- Lethality - assessment and evaluation of the method and process in which the death has occurred.
- Informants - their reaction to the victim's death, coping, relationship with the victim.
The interviews with the informants should be conducted with open ended questions, thus enabling the information to flow naturally without the informant be aware of the specific interests of the interviewer. The method of interview should permit that one question gives permission for another thus excluding the need to force answers or disregard the grieving process in which family members may be.
The results of the interviewing are usually discussed with the chief medical examiner or coroner. It is his responsibility for the amendment or certification of the mode of death and the psychological data available is added to other data relative to the process.
It is a very important process that serves also to increase the accuracy of certification, having for example as result a more reliable source for statistics.
Application in suicidology
Despite its use for other modes of death certification that not suicide, it is in suicide that the psychological autopsy has it's most important application.
The method permits the study of the overall factors that contribute as precipitators in the individual's life and its cessation.
It help us to understand the suicidal process as a multifactor phenomenon and can be a valuable tool in future research activities.
With respect to the bereaved survivors, if properly conducted the interviewing process could have a great therapeutic value. It is primarily a postvention(2) process or its beginning.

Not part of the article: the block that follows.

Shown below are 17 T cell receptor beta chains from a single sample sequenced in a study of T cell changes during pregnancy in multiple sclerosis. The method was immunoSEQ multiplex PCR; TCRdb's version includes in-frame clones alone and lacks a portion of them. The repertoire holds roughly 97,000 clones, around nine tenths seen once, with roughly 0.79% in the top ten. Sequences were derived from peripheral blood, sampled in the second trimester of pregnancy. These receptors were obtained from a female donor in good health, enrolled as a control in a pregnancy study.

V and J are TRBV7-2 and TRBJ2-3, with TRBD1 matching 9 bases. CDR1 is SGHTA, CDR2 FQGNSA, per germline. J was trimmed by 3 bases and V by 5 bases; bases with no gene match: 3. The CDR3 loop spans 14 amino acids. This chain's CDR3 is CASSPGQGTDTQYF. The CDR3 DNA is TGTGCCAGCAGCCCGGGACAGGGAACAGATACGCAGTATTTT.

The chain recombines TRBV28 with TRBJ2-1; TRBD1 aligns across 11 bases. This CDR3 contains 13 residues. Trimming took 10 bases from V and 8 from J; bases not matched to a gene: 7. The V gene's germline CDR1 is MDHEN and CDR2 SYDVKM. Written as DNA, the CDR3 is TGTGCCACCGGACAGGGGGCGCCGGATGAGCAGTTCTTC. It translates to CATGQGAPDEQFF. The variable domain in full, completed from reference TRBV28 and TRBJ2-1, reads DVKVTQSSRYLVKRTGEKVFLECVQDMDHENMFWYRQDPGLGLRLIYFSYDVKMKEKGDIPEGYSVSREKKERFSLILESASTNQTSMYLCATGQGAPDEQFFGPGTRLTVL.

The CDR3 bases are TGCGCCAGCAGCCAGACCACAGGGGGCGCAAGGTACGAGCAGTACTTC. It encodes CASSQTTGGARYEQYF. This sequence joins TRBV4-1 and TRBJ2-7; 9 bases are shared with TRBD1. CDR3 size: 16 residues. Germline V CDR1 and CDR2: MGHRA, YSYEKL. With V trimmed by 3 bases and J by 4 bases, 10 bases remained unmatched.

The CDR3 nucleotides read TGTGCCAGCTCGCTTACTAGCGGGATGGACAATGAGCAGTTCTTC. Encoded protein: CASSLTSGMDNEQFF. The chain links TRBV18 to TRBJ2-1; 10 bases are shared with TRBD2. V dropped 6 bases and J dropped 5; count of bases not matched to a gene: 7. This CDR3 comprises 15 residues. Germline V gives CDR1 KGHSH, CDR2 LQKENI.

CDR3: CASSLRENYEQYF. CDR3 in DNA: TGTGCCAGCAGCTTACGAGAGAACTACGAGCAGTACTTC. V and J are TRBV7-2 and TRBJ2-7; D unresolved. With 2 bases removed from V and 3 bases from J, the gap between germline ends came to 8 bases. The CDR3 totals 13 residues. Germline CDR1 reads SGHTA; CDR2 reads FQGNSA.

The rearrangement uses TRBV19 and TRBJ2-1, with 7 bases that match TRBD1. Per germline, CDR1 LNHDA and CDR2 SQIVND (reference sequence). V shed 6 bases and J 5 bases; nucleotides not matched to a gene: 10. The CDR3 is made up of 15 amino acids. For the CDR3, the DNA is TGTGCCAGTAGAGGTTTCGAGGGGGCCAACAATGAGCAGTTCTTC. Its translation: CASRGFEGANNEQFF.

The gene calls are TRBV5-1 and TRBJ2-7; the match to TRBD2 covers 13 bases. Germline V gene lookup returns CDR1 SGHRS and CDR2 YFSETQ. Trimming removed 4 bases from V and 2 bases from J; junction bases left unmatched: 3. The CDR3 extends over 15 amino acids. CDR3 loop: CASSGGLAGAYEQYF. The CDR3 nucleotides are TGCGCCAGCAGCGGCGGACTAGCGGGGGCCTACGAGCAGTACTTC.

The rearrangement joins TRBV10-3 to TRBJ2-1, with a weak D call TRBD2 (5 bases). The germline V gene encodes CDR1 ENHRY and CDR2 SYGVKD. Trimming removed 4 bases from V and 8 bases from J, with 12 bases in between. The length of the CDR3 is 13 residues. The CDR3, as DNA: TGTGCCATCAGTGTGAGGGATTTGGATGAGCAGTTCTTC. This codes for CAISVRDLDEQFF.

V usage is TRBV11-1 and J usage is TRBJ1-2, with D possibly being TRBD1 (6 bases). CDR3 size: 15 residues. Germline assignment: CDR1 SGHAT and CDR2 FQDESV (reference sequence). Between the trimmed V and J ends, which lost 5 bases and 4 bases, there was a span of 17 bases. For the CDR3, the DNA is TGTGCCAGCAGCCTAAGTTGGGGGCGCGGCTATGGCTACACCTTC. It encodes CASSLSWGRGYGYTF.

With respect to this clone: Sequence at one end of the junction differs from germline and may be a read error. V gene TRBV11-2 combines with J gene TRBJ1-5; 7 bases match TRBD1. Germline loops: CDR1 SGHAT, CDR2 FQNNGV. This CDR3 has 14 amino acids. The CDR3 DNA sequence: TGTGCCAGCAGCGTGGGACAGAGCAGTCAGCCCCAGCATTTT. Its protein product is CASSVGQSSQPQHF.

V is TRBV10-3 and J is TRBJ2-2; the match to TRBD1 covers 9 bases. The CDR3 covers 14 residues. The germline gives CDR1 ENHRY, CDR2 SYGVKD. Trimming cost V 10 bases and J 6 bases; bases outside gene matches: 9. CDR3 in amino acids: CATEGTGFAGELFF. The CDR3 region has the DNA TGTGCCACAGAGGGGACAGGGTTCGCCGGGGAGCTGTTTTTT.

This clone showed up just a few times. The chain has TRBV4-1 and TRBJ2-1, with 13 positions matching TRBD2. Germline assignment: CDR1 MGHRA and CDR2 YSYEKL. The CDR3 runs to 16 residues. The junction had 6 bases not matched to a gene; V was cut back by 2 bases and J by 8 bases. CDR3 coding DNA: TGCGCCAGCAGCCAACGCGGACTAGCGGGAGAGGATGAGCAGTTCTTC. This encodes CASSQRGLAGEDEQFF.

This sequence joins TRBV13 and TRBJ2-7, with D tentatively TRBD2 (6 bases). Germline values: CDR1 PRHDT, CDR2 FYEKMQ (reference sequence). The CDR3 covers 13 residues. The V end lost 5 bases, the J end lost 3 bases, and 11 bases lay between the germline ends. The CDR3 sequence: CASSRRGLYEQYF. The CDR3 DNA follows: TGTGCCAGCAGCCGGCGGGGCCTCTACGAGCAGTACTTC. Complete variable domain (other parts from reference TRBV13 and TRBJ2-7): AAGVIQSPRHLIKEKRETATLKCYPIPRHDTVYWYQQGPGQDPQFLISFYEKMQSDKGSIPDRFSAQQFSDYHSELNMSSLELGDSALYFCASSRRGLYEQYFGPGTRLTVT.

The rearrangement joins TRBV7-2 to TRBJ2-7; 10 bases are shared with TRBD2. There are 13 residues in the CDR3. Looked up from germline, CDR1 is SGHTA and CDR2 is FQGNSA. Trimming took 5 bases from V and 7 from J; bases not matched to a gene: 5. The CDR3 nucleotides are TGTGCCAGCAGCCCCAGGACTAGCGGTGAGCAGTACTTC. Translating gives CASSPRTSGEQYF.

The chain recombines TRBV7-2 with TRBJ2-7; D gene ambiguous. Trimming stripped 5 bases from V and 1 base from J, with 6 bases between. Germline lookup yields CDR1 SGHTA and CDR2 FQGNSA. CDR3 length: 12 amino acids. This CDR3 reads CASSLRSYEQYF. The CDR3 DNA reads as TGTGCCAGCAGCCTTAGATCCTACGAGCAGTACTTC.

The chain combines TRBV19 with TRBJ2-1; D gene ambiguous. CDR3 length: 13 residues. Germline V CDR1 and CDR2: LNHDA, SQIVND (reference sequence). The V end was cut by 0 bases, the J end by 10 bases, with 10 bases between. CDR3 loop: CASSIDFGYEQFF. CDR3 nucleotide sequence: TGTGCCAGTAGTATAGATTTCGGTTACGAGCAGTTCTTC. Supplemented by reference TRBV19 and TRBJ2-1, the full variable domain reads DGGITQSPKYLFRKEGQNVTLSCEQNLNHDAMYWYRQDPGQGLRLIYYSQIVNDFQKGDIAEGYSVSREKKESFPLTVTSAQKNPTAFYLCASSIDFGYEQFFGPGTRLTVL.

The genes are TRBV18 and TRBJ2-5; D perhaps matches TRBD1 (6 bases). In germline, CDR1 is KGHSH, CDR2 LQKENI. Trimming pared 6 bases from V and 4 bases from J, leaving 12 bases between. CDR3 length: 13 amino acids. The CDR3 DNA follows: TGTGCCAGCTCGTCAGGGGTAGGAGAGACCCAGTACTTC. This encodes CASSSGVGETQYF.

When studying the suicidal phenomena, statistical data are very important to understand the evolution of the efforts in suicide prevention. The accuracy of the death certificates are extremely important so that the statistical analysis of suicidality may be reliable and not flawed by the equivocal death certificates. One of our contemporary problems with data on suicide rates is due to some inaccuracy of the death certification process worldwide. Many factors are involved like stigma, family protection, that may contribute to death certification flaws.
Investigators conducting a psychological autopsy should follow an outline where the relevant data from the entire process is recorded. Collected data should be recorded with precision and any relevant data not included should be stated as missing.
Any changes in original findings that may alter the conclusions of the report should be presented in a supplemental report with the explanation on how the new findings changes the original ones and conclusions.